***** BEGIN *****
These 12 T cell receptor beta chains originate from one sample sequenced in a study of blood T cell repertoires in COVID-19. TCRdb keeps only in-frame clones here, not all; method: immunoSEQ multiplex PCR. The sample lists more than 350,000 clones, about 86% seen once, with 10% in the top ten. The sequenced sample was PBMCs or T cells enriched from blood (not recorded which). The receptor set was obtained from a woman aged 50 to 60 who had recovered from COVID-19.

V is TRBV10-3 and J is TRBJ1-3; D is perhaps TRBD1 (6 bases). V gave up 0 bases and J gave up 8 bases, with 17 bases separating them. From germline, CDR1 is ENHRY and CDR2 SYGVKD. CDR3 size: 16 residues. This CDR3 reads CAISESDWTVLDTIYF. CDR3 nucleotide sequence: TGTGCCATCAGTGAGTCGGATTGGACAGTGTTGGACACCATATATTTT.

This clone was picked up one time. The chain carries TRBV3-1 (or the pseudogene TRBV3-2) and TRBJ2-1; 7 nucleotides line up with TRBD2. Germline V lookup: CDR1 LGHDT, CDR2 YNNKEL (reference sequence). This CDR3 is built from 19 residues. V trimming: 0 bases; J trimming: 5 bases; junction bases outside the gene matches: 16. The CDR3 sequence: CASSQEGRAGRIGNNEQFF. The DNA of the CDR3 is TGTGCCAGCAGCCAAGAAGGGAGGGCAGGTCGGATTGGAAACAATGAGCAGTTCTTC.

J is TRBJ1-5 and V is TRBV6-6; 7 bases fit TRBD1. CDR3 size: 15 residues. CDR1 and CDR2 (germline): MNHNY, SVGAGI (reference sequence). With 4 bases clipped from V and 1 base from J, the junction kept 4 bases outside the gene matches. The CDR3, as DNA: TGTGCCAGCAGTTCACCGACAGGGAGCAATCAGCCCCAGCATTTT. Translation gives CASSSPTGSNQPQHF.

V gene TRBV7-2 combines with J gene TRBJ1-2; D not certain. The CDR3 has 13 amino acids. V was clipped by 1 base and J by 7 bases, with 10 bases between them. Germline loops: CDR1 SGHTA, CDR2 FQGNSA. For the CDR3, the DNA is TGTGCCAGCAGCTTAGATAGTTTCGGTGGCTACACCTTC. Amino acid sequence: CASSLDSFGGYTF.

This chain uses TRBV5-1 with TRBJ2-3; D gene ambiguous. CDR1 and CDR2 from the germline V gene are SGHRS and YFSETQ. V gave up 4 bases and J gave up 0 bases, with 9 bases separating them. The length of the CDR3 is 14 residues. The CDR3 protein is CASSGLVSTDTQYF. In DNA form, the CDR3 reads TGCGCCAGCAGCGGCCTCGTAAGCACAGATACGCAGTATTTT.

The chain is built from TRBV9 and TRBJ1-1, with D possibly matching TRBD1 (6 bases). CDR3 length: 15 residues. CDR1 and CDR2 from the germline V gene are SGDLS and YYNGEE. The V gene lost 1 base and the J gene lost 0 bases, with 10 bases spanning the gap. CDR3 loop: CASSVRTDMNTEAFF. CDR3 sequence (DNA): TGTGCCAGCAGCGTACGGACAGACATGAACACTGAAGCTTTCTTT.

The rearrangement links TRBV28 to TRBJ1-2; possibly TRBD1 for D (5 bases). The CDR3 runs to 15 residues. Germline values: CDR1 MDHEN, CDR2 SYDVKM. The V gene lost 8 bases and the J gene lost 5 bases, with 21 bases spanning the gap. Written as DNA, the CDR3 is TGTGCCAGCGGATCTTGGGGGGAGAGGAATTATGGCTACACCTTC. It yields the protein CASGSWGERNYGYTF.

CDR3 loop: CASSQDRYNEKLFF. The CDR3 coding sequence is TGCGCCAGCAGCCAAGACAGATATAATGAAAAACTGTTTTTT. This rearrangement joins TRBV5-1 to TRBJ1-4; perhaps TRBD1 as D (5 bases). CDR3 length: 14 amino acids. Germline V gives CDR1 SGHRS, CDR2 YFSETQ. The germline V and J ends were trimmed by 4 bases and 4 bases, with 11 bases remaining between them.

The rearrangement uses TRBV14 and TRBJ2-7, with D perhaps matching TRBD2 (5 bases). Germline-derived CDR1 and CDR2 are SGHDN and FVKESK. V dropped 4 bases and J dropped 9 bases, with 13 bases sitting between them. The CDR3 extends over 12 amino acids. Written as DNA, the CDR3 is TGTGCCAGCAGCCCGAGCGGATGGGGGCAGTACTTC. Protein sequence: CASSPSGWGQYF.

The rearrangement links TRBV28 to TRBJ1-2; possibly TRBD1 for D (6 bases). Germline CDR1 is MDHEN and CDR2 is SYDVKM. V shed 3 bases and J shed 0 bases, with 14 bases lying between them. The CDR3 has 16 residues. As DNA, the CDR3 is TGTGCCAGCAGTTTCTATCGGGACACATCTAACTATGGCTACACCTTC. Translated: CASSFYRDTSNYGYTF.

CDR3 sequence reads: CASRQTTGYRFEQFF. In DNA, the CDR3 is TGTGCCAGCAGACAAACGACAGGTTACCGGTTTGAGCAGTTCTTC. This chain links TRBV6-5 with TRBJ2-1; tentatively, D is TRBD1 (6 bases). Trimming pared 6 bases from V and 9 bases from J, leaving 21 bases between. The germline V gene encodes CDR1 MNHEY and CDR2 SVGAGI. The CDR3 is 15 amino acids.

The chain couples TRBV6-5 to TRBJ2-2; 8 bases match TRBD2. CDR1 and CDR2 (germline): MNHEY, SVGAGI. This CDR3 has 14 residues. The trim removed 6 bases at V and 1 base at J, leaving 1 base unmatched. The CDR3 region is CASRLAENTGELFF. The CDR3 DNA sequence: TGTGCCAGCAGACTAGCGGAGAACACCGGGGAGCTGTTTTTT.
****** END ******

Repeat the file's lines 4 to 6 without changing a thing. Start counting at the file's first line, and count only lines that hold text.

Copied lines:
J is TRBJ1-5 and V is TRBV6-6; 7 bases fit TRBD1. CDR3 size: 15 residues. CDR1 and CDR2 (germline): MNHNY, SVGAGI (reference sequence). With 4 bases clipped from V and 1 base from J, the junction kept 4 bases outside the gene matches. The CDR3, as DNA: TGTGCCAGCAGTTCACCGACAGGGAGCAATCAGCCCCAGCATTTT. Translation gives CASSSPTGSNQPQHF.

V gene TRBV7-2 combines with J gene TRBJ1-2; D not certain. The CDR3 has 13 amino acids. V was clipped by 1 base and J by 7 bases, with 10 bases between them. Germline loops: CDR1 SGHTA, CDR2 FQGNSA. For the CDR3, the DNA is TGTGCCAGCAGCTTAGATAGTTTCGGTGGCTACACCTTC. Amino acid sequence: CASSLDSFGGYTF.

This chain uses TRBV5-1 with TRBJ2-3; D gene ambiguous. CDR1 and CDR2 from the germline V gene are SGHRS and YFSETQ. V gave up 4 bases and J gave up 0 bases, with 9 bases separating them. The length of the CDR3 is 14 residues. The CDR3 protein is CASSGLVSTDTQYF. In DNA form, the CDR3 reads TGCGCCAGCAGCGGCCTCGTAAGCACAGATACGCAGTATTTT.